Rincon is a term used in the southwestern U.S. to describe a dry, semicircular canyon with a butte in the middle. It is the remnant of an entrenched cutoff river meander. Rincons are found along a few rivers across the Colorado Plateau; some are very prominent, while others are not. Many rincons in Utah are inaccessible by car and may only be seen via air, boat, or very long hike. Of those that are accessible by car, an even smaller portion are easily accessed by car. One rincon on the San Juan River in southwestern Utah between Bluff and Mexican Hat fits the bill. This unnamed rincon is worth visiting as you can drive to its edge. The San Juan River rincon is approximately 1 mile in diameter at its widest, over 600 feet deep, and the butte in the middle of the rincon towers over 550 feet above the surrounding ancestral river bed.
Entrenched river meanders occur when low velocity meandering streams later increase velocity (due to uplifted headwaters) and downcutting power, causing the channel pattern to become “entrenched” in the underlying bedrock over millions of years of erosion (for additional information on the geologic processes that create entrenched river meanders see Survey Notes v. 45, no. 3, p. 12). River meanders, entrenched or not, can eventually become abandoned or cutoff due to the erosive power of rushing water along the outer banks of the entering and exiting meander corners. The river channel corners move ever-so-slowly toward each other, until the neck of land separating the channel bends finally erodes away completely, leaving behind an oxbow lake that is no longer connected to the main river channel. In the case of entrenched cutoff river meanders, oxbow lakes rarely (if ever) stick around for very long as the main river channel’s erosive power washes away the sediment at the ends of the lake causing the lake’s water to flow back into the main river channel. The lack of water in the rincon could also have something to do with the fact that entrenched cutoff river meanders are generally only present in desert environments.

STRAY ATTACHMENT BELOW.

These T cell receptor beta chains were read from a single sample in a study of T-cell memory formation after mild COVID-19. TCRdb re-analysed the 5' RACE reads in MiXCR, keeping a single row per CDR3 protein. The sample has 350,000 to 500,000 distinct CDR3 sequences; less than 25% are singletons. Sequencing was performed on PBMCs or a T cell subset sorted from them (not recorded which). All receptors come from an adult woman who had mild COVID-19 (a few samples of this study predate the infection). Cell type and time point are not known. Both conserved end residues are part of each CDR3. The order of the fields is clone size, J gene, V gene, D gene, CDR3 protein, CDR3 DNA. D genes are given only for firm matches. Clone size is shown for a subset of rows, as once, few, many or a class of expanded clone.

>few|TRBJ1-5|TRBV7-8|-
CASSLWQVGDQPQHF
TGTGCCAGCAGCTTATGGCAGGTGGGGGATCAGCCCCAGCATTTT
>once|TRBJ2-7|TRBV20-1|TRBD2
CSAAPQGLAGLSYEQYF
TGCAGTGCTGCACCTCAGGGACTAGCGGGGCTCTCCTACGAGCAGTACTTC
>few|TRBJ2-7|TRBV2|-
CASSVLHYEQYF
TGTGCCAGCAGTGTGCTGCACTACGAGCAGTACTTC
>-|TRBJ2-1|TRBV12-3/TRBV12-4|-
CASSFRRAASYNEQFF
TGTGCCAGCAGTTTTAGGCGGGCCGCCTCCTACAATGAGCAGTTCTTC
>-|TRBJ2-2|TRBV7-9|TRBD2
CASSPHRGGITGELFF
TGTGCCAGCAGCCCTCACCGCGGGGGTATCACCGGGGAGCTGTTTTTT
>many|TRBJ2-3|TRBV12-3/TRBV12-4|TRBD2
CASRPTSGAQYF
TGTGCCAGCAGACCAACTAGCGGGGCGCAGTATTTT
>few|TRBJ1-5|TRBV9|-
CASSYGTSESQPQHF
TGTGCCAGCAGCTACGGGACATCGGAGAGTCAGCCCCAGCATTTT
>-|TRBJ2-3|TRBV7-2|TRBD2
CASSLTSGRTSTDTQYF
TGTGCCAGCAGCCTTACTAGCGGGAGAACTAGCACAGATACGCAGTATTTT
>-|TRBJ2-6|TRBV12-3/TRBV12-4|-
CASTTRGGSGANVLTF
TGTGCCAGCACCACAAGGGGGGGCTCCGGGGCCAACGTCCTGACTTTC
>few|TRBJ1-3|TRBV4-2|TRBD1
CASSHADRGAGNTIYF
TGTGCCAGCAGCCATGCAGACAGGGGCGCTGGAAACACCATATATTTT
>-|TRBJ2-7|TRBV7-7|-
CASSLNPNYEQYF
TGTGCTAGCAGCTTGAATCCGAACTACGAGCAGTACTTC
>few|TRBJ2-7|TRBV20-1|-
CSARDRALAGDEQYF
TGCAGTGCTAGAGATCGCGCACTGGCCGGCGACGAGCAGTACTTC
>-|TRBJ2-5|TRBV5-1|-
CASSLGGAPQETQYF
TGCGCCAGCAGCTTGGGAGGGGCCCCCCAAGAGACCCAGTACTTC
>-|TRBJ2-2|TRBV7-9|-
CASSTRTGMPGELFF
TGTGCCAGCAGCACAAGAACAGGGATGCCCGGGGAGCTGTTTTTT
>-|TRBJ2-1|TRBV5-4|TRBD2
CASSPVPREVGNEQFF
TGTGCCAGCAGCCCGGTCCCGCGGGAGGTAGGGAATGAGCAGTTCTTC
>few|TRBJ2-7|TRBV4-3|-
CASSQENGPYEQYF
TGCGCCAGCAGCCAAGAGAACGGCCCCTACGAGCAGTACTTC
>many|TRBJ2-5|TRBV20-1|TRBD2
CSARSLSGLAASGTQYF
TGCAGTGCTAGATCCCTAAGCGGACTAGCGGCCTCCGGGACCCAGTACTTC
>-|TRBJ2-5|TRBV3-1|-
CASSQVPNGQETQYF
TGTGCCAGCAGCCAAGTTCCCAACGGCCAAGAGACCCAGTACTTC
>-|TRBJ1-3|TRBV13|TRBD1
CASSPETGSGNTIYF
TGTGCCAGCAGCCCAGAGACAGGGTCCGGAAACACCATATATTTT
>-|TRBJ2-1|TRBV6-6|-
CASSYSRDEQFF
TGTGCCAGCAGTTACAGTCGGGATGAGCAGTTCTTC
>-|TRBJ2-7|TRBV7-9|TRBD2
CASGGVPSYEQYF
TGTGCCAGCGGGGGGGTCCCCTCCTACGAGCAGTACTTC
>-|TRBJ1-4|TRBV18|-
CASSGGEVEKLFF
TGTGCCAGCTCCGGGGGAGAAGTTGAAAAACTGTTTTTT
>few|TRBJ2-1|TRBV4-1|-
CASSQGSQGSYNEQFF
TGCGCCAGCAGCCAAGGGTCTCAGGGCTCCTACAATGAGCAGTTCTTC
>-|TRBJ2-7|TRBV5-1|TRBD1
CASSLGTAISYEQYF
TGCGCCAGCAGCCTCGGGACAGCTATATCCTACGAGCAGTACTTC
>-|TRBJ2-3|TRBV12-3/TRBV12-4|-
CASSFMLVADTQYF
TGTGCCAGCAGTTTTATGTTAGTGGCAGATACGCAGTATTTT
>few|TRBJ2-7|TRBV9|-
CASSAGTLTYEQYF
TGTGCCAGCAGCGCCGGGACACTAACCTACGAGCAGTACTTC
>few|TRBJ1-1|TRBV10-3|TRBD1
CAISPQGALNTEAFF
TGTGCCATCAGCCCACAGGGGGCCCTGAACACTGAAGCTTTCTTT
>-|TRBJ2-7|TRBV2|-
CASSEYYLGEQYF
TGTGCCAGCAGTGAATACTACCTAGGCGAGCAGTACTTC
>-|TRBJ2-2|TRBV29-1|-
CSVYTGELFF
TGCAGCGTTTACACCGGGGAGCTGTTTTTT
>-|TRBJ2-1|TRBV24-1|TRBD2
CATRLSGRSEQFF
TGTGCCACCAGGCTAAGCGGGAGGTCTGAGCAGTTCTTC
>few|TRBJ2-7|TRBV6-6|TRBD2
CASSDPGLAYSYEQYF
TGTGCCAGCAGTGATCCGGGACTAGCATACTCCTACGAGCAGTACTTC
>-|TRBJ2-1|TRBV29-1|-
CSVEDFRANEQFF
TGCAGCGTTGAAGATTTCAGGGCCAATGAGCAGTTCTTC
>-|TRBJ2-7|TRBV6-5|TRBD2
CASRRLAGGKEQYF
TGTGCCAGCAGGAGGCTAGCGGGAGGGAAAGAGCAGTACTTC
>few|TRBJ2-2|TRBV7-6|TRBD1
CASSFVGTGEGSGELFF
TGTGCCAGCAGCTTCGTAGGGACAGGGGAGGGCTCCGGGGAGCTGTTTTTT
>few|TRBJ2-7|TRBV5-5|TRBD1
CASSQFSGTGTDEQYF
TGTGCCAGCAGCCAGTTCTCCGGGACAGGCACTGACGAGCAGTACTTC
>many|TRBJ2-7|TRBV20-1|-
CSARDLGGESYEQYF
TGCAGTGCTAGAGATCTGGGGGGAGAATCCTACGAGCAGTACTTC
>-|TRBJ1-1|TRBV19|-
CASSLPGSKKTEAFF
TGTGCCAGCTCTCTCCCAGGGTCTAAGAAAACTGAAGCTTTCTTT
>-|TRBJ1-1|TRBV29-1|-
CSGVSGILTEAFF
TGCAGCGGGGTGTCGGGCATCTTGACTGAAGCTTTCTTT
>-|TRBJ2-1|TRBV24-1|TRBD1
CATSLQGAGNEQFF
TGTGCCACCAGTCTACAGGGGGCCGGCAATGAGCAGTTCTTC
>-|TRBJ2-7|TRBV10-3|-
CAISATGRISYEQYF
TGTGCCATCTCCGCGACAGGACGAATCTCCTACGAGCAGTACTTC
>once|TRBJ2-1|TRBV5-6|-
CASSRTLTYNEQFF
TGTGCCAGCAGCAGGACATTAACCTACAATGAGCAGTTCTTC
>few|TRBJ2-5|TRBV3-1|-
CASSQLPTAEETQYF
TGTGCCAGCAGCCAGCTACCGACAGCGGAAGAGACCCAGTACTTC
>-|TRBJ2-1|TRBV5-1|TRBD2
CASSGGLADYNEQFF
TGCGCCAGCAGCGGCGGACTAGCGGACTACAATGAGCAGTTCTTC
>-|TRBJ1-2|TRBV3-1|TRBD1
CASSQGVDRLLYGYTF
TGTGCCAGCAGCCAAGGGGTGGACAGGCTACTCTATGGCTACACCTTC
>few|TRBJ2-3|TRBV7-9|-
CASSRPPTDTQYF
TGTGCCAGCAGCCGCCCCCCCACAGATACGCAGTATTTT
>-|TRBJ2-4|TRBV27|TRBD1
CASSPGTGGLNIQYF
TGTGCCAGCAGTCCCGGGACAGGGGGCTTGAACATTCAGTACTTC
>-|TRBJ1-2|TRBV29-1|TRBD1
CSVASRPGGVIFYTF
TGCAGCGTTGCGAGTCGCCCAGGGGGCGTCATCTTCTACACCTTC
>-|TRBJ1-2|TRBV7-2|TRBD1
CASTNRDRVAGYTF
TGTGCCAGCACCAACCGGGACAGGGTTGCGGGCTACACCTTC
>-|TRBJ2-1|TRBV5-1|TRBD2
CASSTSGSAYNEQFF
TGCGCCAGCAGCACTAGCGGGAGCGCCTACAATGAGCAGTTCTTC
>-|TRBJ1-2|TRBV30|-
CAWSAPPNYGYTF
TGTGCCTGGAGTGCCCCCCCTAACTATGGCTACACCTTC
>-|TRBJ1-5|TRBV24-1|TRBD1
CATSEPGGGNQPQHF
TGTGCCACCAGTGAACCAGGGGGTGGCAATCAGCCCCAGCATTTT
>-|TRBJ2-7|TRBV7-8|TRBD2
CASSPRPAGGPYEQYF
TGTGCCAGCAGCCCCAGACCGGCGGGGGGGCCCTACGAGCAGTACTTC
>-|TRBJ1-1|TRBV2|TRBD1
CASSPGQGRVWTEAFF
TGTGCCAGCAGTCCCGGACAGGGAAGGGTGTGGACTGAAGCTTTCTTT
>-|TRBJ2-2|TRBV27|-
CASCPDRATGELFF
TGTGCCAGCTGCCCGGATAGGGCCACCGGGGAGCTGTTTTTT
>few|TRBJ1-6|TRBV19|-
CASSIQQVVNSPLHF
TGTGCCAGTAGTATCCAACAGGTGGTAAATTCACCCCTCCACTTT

At the San Juan River rincon, the Halgaito Formation overlies the Honaker Trail and Paradox Formations. These roughly 300-million-year-old rock formations consist of limestone, siltstone, sandstone, and shale. Deposition of these rocks occurred at a time when the dominant landscape was marine and the sea level fluctuated widely. After the sea receded, a mostly flat terrain was left behind for the ancestral San Juan River to slowly meander across before uplift of the Colorado Plateau occurred during the past few tens of millions of years. This uplift caused the meandering stream to begin downcutting, entrenching itself over 1,000 feet below its original elevation. The present-day rincon was part of the original river path, but at some point, the San Juan River cut a straighter path, abandoning the now-dry canyon.